Bart Freundlich’s remake of After the Wedding is a bizarre and unsettling combo of “dialysis-core”—old people, good conversation, good food, and good wine—and “epiphany-core,” unearned and false revelations, melodrama without any of the fun. Only Almodóvar could take a story this overwrought and self-serious and turn it into something engaging, funny, and moving. But Freundlich doesn’t realize he’s making a melodrama, he thinks this is Terms of Endearment when it’s closer to Life Itself without any of the truly surreal flourishes like a pregnant woman getting hit by a bus, or Oscar Isaac shooting himself in front of his therapist, a hysterical Annette Bening (who also gets hit by a bus, in an earlier fantasy sequence… it’s honestly worth seeing). By comparison, After the Wedding has little to offer: it’s slow and feels empty and incomplete. It’s a half-finished house: grotesque and useless.
No one makes it out alive: Billy Crudup and Abby Quinn are usually at least okay, and Michelle Williams and Julianne Moore are two of the best American actors working today. Moore gives a textbook performance, and it’s often easy to mistake her histrionics for other “weepies” and dark comedies she’s known for, like Magnolia, Still Alice or Maps to the Stars. Williams, on the other hand, can’t even manage to phone it in without looking ridiculous. All of her tics and modes are cycled through, as with Moore, a greatest hits sort of performance—but she can’t escape the clunky and often silly script. Her big scenes—stewing, steaming, screaming—want to make her look good and they let her down. There isn’t a sympathetic or even likable character in this movie, and somehow, everyone in a plot as convoluted and high concept as this, acts in self-interest while gaslighting whoever they may be talking to at the time.
Anthony Lane neatly sliced through After the Wedding in his review for The New Yorker: “Isabel (Michelle Williams), an aid worker, flies from India, where she helps to run an orphanage, to New York. She is banking on financial assistance from Theresa (Julianne Moore), the founder of ‘the biggest media-placement company in the United States.’ Things are pretty busy for Theresa, what with her daughter, Grace (Abby Quinn), getting married at the weekend, but she makes time for Isabel, who sits down and launches into her pitch about the youthful poor of India. 'There are over two hundred thousand child prostitutes in the south alone,’ she says. ‘Five times that number suffer from malnutrition.’ Theresa is in the middle of replying, when her assistant interrupts and says, ‘I have the caterers on the line. They want to know if they can use mussels and shrimp in the risotto. There’s a lobster shortage.’ And that, I’m ashamed to say, is when I lost it. Other than arranging for a giant boxing glove with the words ‘BITTER IRONY’ stitched on the front to come bursting out of the cinema screen on an extendable arm and whop me on the nose, there’s not much more that Freundlich could do to signal his intentions.”
In a film with such intense material, and so much attention paid to the script, there’s remarkably little attention paid to details like sound design, staging, and cinematography. I don’t think Freundlich’s direction is very good either; he picks bad takes. After the Wedding feels so unpleasant and strange because so much is missing and it’s lifeless. Pregnant pauses, bad jokes, landmine dialogue, all in a vast digital hell of no depth. It feels computer-generated, assembled by AI from dozens, perhaps hundreds of other movies. Lane is obviously correct as well in pointing out that the movie contradicts itself; at first showing the absurd wealth inequality of Indian orphans to Manhattan business moguls (what does Moore’s company do exactly? I’m not sure Freundlich knows either). But the most offensive thing about After the Wedding is its inhumanity, its lack of self-awareness while handling very difficult subject matter.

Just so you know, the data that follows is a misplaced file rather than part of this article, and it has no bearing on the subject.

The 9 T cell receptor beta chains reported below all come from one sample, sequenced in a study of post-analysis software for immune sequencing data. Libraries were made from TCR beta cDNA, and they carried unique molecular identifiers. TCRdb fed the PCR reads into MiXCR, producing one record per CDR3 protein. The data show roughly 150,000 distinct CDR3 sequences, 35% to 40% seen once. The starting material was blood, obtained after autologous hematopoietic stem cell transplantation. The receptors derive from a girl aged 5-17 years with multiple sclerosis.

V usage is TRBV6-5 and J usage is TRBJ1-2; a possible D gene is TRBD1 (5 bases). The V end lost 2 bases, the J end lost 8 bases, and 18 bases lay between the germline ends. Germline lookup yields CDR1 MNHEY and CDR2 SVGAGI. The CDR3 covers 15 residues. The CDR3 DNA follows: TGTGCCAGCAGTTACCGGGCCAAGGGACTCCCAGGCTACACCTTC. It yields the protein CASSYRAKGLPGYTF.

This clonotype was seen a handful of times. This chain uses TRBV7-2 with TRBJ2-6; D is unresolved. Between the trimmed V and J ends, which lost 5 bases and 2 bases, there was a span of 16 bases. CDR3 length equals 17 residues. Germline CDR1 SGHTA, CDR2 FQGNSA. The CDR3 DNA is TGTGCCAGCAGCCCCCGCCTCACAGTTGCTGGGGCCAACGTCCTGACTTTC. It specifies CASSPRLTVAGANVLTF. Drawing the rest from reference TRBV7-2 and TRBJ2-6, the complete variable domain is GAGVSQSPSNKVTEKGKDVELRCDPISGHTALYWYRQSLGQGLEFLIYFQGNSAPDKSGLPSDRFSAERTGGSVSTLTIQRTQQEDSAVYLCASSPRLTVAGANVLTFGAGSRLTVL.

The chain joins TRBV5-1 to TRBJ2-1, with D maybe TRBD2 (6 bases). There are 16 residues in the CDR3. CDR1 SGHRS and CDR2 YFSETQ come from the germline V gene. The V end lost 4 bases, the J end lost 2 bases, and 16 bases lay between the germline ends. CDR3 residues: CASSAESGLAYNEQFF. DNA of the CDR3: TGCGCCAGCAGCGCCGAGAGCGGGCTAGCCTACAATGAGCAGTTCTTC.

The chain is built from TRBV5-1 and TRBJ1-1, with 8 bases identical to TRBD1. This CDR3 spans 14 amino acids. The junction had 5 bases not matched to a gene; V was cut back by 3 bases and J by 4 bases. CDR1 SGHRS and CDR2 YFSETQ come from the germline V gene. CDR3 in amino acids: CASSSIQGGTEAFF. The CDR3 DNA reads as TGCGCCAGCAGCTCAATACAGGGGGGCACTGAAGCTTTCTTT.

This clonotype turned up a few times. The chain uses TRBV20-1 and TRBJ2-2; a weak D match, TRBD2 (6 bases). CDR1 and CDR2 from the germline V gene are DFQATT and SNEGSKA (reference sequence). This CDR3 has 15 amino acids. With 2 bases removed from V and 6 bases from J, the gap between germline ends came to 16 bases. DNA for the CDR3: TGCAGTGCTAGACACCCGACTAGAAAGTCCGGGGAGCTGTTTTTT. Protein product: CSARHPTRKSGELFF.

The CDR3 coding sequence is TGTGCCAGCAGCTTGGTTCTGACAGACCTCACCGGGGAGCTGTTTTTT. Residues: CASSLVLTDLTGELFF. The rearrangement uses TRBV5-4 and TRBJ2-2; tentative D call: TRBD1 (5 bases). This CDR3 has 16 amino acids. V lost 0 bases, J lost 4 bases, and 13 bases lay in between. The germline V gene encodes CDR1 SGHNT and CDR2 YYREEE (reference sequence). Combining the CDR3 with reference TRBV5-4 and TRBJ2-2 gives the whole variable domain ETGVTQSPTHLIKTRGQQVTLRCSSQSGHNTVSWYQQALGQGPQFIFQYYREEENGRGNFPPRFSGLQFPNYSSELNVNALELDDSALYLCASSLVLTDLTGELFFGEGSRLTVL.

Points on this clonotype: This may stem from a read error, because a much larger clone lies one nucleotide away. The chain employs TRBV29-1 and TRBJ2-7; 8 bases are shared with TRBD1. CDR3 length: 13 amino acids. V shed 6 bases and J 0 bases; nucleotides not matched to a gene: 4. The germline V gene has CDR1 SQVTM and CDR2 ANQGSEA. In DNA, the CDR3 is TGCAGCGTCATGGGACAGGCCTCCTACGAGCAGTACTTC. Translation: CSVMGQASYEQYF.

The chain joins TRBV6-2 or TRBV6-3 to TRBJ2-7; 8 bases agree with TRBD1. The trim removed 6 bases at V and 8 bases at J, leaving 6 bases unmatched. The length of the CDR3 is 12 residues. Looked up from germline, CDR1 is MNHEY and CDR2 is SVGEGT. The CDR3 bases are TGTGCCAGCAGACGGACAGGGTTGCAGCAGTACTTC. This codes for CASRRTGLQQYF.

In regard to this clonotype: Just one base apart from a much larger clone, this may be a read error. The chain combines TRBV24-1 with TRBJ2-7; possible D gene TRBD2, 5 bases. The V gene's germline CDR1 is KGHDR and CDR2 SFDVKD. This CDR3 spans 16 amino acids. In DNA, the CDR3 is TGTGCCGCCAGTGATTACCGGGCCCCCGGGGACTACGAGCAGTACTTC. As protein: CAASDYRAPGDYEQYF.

Williams and Crudup agreed to abandon and give up for adoption their infant daughter, but by the time Williams disappeared, Crudup had second thoughts and raised her alone until he met Moore shortly thereafter. They had kids of their own, twin boys, and now Moore has brought Williams back from India—knowingly or not—to tie up loose ends before she dies of cancer that she’s been keeping from everyone until, oh, 80 minutes into the movie. The ludicrous dialogue could work in a more venal and cynical melodrama, but watching After the Wedding, one doubts if Freundlich’s aesthetic sensibilities move far beyond Chrysler commercials.
The movie is shot digitally with a bizarre, alien-like roving robot’s eye: not quite Lanthimos’ style of drone cinematography, but just as inhuman and unintentionally off-putting. Because in a movie as emotionally charged as this, the mis en scene and form have a big impact on how authentic everything comes across. Again, Almodóvar can do this. You can go way off the deep end and make a Life Itself or a Collateral Beauty, or you can settle for something in the middle like this, that I can assure you no one wants.
—Follow Nicky Smith on Twitter: @nickyotissmith